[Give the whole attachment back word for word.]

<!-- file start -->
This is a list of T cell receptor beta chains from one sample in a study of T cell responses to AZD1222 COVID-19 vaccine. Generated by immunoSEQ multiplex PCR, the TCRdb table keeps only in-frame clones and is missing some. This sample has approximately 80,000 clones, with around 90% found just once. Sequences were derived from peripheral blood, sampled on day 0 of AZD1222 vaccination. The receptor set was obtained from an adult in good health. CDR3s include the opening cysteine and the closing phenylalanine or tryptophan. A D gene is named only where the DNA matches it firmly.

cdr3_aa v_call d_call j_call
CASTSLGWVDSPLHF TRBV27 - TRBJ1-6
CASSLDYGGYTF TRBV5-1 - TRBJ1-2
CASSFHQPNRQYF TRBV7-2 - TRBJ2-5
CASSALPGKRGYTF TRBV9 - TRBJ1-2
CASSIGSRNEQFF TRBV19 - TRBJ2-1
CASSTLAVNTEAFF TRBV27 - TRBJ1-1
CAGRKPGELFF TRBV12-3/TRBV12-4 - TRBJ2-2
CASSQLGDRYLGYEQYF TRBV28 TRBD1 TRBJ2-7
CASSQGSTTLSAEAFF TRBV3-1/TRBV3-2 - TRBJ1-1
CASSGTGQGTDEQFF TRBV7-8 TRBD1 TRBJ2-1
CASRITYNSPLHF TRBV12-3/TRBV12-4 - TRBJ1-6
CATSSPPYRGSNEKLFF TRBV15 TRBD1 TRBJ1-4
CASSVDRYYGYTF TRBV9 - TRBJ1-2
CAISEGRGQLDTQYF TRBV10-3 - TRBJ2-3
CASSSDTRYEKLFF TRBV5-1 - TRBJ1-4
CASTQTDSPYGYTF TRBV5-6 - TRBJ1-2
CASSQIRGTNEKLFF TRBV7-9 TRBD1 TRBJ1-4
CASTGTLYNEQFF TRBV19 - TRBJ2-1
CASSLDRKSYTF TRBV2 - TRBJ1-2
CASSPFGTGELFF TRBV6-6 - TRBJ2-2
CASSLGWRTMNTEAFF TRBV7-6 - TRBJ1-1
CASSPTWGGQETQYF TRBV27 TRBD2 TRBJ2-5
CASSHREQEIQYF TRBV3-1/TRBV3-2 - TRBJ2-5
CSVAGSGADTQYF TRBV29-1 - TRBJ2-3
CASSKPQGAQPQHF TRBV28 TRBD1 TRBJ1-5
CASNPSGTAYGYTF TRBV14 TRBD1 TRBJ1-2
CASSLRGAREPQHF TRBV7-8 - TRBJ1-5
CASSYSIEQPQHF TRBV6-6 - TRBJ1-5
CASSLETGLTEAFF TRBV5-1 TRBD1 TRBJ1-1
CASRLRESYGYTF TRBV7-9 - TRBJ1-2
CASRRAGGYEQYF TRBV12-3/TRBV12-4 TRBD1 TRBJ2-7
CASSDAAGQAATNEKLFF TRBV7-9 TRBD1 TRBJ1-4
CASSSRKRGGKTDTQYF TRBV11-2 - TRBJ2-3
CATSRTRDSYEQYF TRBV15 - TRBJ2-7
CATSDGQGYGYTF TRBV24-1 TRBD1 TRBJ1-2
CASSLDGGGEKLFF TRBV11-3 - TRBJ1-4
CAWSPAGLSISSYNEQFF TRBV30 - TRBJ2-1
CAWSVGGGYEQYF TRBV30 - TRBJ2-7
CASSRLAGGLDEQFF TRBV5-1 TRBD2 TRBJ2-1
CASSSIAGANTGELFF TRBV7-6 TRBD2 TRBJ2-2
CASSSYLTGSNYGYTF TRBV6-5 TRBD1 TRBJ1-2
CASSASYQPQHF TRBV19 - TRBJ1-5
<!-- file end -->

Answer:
This is a list of T cell receptor beta chains from one sample in a study of T cell responses to AZD1222 COVID-19 vaccine. Generated by immunoSEQ multiplex PCR, the TCRdb table keeps only in-frame clones and is missing some. This sample has approximately 80,000 clones, with around 90% found just once. Sequences were derived from peripheral blood, sampled on day 0 of AZD1222 vaccination. The receptor set was obtained from an adult in good health. CDR3s include the opening cysteine and the closing phenylalanine or tryptophan. A D gene is named only where the DNA matches it firmly.

cdr3_aa v_call d_call j_call
CASTSLGWVDSPLHF TRBV27 - TRBJ1-6
CASSLDYGGYTF TRBV5-1 - TRBJ1-2
CASSFHQPNRQYF TRBV7-2 - TRBJ2-5
CASSALPGKRGYTF TRBV9 - TRBJ1-2
CASSIGSRNEQFF TRBV19 - TRBJ2-1
CASSTLAVNTEAFF TRBV27 - TRBJ1-1
CAGRKPGELFF TRBV12-3/TRBV12-4 - TRBJ2-2
CASSQLGDRYLGYEQYF TRBV28 TRBD1 TRBJ2-7
CASSQGSTTLSAEAFF TRBV3-1/TRBV3-2 - TRBJ1-1
CASSGTGQGTDEQFF TRBV7-8 TRBD1 TRBJ2-1
CASRITYNSPLHF TRBV12-3/TRBV12-4 - TRBJ1-6
CATSSPPYRGSNEKLFF TRBV15 TRBD1 TRBJ1-4
CASSVDRYYGYTF TRBV9 - TRBJ1-2
CAISEGRGQLDTQYF TRBV10-3 - TRBJ2-3
CASSSDTRYEKLFF TRBV5-1 - TRBJ1-4
CASTQTDSPYGYTF TRBV5-6 - TRBJ1-2
CASSQIRGTNEKLFF TRBV7-9 TRBD1 TRBJ1-4
CASTGTLYNEQFF TRBV19 - TRBJ2-1
CASSLDRKSYTF TRBV2 - TRBJ1-2
CASSPFGTGELFF TRBV6-6 - TRBJ2-2
CASSLGWRTMNTEAFF TRBV7-6 - TRBJ1-1
CASSPTWGGQETQYF TRBV27 TRBD2 TRBJ2-5
CASSHREQEIQYF TRBV3-1/TRBV3-2 - TRBJ2-5
CSVAGSGADTQYF TRBV29-1 - TRBJ2-3
CASSKPQGAQPQHF TRBV28 TRBD1 TRBJ1-5
CASNPSGTAYGYTF TRBV14 TRBD1 TRBJ1-2
CASSLRGAREPQHF TRBV7-8 - TRBJ1-5
CASSYSIEQPQHF TRBV6-6 - TRBJ1-5
CASSLETGLTEAFF TRBV5-1 TRBD1 TRBJ1-1
CASRLRESYGYTF TRBV7-9 - TRBJ1-2
CASRRAGGYEQYF TRBV12-3/TRBV12-4 TRBD1 TRBJ2-7
CASSDAAGQAATNEKLFF TRBV7-9 TRBD1 TRBJ1-4
CASSSRKRGGKTDTQYF TRBV11-2 - TRBJ2-3
CATSRTRDSYEQYF TRBV15 - TRBJ2-7
CATSDGQGYGYTF TRBV24-1 TRBD1 TRBJ1-2
CASSLDGGGEKLFF TRBV11-3 - TRBJ1-4
CAWSPAGLSISSYNEQFF TRBV30 - TRBJ2-1
CAWSVGGGYEQYF TRBV30 - TRBJ2-7
CASSRLAGGLDEQFF TRBV5-1 TRBD2 TRBJ2-1
CASSSIAGANTGELFF TRBV7-6 TRBD2 TRBJ2-2
CASSSYLTGSNYGYTF TRBV6-5 TRBD1 TRBJ1-2
CASSASYQPQHF TRBV19 - TRBJ1-5